Antarctica #1 Review

Writer: Simon Birks

Artist, Colorist, & Cover A Artist: Willi Roberts

Letterer & Cover B Artist: Lyndon White

San Diego Comic-Con Cover Artist: Abigail Harding

Publisher: Image Comics (Top Cow)

Price: $3.99

Release Date: July 12, 2023

Each time her father’s job took him away, Hannah looked forward to his return. At least until the day he didn’t when her world fell apart. Lost in a bottle, she ended up on the street. Can she find a way to reclaim what she lost and become someone her father would have been proud of? Let’s dig into Antarctica #1 and find out!

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Homeless, Hannah steals and hurts people to get money for her next drink. One day, the owner of a coffee shop offers her a deal: if she takes a class at the local technical college, he’ll give her a place to live. His concern prompts her to survey what’s on offer. Once, she dreamed of becoming a scientist. Yet, she realizes that getting her hands greasy appeals to her. So she throws herself into the Mechanic Assistant course. In time this gives her the idea to search for her father. She’d heard him speak about Antarctica. Perhaps that was where he had worked before his employers declared him lost.

There’s no mention of Hannah’s mother or who cared for her when her father’s work took him away. I also wondered why learning more technical skills held no appeal. Antarctica #1 left me pondering how she converted her Mechanic Assistant course into graduating with an Engineering degree.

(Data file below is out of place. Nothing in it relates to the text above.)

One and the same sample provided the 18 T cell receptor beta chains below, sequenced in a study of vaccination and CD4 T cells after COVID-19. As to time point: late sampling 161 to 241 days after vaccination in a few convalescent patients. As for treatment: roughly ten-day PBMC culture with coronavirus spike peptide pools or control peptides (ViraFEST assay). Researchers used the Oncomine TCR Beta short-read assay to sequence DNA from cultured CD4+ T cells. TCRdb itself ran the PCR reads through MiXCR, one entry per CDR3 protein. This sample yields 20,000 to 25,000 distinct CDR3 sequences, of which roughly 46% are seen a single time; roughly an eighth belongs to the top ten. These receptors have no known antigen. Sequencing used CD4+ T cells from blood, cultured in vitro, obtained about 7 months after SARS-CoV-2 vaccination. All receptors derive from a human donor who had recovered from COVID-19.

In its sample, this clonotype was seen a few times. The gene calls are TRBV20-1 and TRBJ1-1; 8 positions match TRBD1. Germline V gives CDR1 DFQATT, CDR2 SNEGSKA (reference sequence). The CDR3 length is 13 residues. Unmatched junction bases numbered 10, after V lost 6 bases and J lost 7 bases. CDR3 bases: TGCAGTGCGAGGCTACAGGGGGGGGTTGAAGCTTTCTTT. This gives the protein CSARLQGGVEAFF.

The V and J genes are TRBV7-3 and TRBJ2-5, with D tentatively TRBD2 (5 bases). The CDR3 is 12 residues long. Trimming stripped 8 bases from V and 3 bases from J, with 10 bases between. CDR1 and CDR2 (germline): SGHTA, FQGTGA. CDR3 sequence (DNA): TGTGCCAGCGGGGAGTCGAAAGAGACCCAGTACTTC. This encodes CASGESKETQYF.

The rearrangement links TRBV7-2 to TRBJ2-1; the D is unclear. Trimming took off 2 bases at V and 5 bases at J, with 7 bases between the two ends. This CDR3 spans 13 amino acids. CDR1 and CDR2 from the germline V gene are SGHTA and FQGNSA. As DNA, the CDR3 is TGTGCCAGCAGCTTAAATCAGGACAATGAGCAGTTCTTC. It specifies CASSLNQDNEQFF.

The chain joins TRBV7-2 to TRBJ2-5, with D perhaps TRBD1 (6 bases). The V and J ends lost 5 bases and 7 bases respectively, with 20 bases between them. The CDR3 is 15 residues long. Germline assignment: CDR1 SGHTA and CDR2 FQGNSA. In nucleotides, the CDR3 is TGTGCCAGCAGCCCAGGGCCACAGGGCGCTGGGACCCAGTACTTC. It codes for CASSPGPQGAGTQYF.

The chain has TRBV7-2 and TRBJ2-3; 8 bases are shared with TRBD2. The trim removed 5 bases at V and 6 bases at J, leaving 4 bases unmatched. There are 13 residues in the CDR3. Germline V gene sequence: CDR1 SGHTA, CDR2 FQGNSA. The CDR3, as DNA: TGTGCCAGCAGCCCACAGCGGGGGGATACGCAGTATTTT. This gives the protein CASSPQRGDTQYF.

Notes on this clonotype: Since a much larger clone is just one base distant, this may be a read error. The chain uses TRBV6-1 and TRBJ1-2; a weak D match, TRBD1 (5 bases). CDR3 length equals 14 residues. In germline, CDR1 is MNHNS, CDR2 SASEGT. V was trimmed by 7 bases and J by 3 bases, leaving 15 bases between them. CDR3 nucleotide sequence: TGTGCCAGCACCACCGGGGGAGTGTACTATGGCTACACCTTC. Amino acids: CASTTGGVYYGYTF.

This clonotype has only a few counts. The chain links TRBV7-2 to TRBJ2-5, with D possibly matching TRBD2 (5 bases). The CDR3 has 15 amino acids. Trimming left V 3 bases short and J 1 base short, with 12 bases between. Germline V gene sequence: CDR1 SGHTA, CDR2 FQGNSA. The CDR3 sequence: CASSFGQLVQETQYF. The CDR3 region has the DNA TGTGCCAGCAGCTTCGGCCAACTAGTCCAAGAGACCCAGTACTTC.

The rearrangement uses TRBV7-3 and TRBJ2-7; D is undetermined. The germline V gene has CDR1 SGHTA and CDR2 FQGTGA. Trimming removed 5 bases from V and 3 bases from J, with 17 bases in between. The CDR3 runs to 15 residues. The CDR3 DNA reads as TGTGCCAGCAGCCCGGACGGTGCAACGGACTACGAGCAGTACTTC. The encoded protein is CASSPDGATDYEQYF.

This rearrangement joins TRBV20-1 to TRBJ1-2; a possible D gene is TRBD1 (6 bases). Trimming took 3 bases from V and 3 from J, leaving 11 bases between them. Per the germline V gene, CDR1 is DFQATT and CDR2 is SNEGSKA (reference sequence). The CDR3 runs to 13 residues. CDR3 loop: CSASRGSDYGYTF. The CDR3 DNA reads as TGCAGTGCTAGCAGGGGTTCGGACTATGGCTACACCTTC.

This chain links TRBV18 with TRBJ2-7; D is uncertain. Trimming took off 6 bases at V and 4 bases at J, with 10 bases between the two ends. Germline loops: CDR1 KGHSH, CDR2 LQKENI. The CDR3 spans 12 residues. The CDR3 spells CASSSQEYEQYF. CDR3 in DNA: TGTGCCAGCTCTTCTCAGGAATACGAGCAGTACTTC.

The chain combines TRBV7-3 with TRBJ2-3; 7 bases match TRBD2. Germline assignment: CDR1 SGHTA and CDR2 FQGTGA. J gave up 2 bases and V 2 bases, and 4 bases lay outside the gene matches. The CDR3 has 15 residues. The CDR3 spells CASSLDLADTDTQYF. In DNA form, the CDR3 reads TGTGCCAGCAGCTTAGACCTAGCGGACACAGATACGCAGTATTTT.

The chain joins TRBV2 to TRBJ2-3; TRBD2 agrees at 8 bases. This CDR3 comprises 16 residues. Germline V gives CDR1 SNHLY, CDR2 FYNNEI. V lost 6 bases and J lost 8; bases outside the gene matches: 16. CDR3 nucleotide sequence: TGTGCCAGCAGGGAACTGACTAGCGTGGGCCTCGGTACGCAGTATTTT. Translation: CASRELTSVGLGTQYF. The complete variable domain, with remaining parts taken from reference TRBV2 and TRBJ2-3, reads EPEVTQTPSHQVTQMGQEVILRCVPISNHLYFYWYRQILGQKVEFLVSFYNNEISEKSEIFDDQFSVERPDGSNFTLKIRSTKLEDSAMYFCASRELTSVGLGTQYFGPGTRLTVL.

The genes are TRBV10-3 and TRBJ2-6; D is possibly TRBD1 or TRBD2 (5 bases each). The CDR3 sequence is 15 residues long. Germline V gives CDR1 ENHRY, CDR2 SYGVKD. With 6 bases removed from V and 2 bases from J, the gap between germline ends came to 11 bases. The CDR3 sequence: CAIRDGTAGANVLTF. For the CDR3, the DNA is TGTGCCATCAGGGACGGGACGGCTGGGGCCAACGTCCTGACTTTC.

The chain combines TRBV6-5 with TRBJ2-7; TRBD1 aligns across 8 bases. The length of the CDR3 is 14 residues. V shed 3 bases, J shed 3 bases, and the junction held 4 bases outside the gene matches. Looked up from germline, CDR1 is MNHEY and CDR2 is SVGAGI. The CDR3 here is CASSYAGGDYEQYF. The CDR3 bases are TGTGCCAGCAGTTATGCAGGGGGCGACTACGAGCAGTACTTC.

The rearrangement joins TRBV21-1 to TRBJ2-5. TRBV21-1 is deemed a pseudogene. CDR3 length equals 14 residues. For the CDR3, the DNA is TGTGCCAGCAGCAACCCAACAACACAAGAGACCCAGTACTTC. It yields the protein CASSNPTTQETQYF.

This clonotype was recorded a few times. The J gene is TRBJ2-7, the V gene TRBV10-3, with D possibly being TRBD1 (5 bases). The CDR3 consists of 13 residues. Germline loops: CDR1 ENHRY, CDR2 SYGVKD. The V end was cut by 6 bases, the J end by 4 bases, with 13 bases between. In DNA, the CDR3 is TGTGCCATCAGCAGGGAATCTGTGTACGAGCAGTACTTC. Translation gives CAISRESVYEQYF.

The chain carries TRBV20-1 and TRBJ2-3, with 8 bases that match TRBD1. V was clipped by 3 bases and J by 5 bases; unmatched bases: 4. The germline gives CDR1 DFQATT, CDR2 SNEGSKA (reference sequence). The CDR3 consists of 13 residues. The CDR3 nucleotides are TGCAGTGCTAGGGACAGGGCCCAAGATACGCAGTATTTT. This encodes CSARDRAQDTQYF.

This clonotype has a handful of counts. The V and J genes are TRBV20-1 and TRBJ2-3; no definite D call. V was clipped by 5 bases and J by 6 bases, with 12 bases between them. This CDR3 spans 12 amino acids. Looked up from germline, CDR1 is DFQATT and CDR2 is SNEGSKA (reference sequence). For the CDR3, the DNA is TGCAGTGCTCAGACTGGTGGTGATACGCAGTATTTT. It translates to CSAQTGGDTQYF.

Hannah destroyed her childhood toys when she lost her father. Sinking into alcoholism made her hair turn white. Jim’s caring cuts through her façade. Figuring out how to repair engines and coffee equipment gives her determination and a purpose. Hannah grew up in the suburbs, lived on the streets, and often sat outside Jim’s coffee shop. Her friend’s café looks like your typical roastery or diner. The architecture, bridges, and vehicles in Antarctica #1 give scant clues that she lives anywhere other than the United States. Yet eagle-eyed readers will notice a red, double-decker bus drive past the technical college, and envelopes accompanying application forms read British Antarctic Research Company. While Willi Robert’s art doesn’t scream of England, writer Simon Birks lives in Scotland. Perhaps that’s where Hannah lives too.

When she accompanies her coworker Matteo out into the cold for the first time, Hannah wears an outfit—bearing a Union Jack–designed to protect her against Antarctica’s harsh extremes. Yet when she returns to the blizzard-like conditions, she foregoes her hat and goggles and wears a black, monogrammed fleece jacket. The cover for Antarctica #2 shows her wearing this jacket and clutching a semiautomatic pistol. I’m guessing that exciting times lay ahead for Hannah.

Final Thoughts

Gorgeous art envelopes you like Hannah’s father’s arms as you sink into Antarctica #1‘s warm embrace. Although dialogue balloons reveal select conversations, the diary-style narrative summarizes Hannah’s lost years and how grit and determination—aided by a friend’s kindness—propels Hannah to Earth’s least visited continent.


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